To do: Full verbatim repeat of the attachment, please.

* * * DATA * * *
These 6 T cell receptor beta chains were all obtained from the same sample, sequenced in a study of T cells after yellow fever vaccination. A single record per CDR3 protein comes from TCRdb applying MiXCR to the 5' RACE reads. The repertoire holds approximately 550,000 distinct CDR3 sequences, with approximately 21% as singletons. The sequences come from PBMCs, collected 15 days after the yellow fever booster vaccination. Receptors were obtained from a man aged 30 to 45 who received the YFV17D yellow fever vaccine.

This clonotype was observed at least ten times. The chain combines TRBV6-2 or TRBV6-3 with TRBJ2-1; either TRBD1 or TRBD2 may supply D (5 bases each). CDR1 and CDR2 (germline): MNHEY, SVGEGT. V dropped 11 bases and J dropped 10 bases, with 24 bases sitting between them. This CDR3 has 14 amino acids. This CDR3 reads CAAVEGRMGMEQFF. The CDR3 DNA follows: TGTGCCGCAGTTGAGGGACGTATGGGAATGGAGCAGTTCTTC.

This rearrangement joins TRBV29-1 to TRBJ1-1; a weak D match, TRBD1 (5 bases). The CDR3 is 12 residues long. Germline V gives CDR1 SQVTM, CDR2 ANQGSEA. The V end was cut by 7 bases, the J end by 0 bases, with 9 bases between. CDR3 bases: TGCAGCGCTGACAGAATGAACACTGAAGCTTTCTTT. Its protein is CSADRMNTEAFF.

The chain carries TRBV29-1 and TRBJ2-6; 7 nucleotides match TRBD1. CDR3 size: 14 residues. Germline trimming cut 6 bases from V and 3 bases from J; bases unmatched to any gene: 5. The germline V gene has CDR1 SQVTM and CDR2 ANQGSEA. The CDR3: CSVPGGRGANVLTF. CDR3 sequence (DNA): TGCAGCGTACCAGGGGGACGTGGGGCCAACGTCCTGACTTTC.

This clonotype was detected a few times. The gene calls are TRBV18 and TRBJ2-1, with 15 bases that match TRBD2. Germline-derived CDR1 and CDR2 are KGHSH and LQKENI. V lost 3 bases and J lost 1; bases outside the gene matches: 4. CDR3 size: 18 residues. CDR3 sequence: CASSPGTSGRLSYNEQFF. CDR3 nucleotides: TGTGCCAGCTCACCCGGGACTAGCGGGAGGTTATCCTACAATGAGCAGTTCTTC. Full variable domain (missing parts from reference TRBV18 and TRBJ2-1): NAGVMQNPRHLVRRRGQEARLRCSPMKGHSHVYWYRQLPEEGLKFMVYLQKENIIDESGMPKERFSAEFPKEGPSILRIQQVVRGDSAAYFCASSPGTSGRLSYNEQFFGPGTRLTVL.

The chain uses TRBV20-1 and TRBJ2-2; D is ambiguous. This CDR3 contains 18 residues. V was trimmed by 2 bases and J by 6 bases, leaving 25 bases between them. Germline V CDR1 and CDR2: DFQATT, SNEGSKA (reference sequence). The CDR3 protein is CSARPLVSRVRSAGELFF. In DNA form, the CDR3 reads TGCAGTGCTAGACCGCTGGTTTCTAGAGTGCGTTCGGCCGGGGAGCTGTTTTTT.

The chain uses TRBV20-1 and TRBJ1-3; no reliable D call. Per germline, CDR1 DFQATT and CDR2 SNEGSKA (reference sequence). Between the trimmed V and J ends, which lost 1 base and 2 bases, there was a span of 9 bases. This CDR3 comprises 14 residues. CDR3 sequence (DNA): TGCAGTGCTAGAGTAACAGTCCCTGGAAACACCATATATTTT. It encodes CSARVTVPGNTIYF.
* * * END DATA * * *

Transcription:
These 6 T cell receptor beta chains were all obtained from the same sample, sequenced in a study of T cells after yellow fever vaccination. A single record per CDR3 protein comes from TCRdb applying MiXCR to the 5' RACE reads. The repertoire holds approximately 550,000 distinct CDR3 sequences, with approximately 21% as singletons. The sequences come from PBMCs, collected 15 days after the yellow fever booster vaccination. Receptors were obtained from a man aged 30 to 45 who received the YFV17D yellow fever vaccine.

This clonotype was observed at least ten times. The chain combines TRBV6-2 or TRBV6-3 with TRBJ2-1; either TRBD1 or TRBD2 may supply D (5 bases each). CDR1 and CDR2 (germline): MNHEY, SVGEGT. V dropped 11 bases and J dropped 10 bases, with 24 bases sitting between them. This CDR3 has 14 amino acids. This CDR3 reads CAAVEGRMGMEQFF. The CDR3 DNA follows: TGTGCCGCAGTTGAGGGACGTATGGGAATGGAGCAGTTCTTC.

This rearrangement joins TRBV29-1 to TRBJ1-1; a weak D match, TRBD1 (5 bases). The CDR3 is 12 residues long. Germline V gives CDR1 SQVTM, CDR2 ANQGSEA. The V end was cut by 7 bases, the J end by 0 bases, with 9 bases between. CDR3 bases: TGCAGCGCTGACAGAATGAACACTGAAGCTTTCTTT. Its protein is CSADRMNTEAFF.

The chain carries TRBV29-1 and TRBJ2-6; 7 nucleotides match TRBD1. CDR3 size: 14 residues. Germline trimming cut 6 bases from V and 3 bases from J; bases unmatched to any gene: 5. The germline V gene has CDR1 SQVTM and CDR2 ANQGSEA. The CDR3: CSVPGGRGANVLTF. CDR3 sequence (DNA): TGCAGCGTACCAGGGGGACGTGGGGCCAACGTCCTGACTTTC.

This clonotype was detected a few times. The gene calls are TRBV18 and TRBJ2-1, with 15 bases that match TRBD2. Germline-derived CDR1 and CDR2 are KGHSH and LQKENI. V lost 3 bases and J lost 1; bases outside the gene matches: 4. CDR3 size: 18 residues. CDR3 sequence: CASSPGTSGRLSYNEQFF. CDR3 nucleotides: TGTGCCAGCTCACCCGGGACTAGCGGGAGGTTATCCTACAATGAGCAGTTCTTC. Full variable domain (missing parts from reference TRBV18 and TRBJ2-1): NAGVMQNPRHLVRRRGQEARLRCSPMKGHSHVYWYRQLPEEGLKFMVYLQKENIIDESGMPKERFSAEFPKEGPSILRIQQVVRGDSAAYFCASSPGTSGRLSYNEQFFGPGTRLTVL.

The chain uses TRBV20-1 and TRBJ2-2; D is ambiguous. This CDR3 contains 18 residues. V was trimmed by 2 bases and J by 6 bases, leaving 25 bases between them. Germline V CDR1 and CDR2: DFQATT, SNEGSKA (reference sequence). The CDR3 protein is CSARPLVSRVRSAGELFF. In DNA form, the CDR3 reads TGCAGTGCTAGACCGCTGGTTTCTAGAGTGCGTTCGGCCGGGGAGCTGTTTTTT.

The chain uses TRBV20-1 and TRBJ1-3; no reliable D call. Per germline, CDR1 DFQATT and CDR2 SNEGSKA (reference sequence). Between the trimmed V and J ends, which lost 1 base and 2 bases, there was a span of 9 bases. This CDR3 comprises 14 residues. CDR3 sequence (DNA): TGCAGTGCTAGAGTAACAGTCCCTGGAAACACCATATATTTT. It encodes CSARVTVPGNTIYF.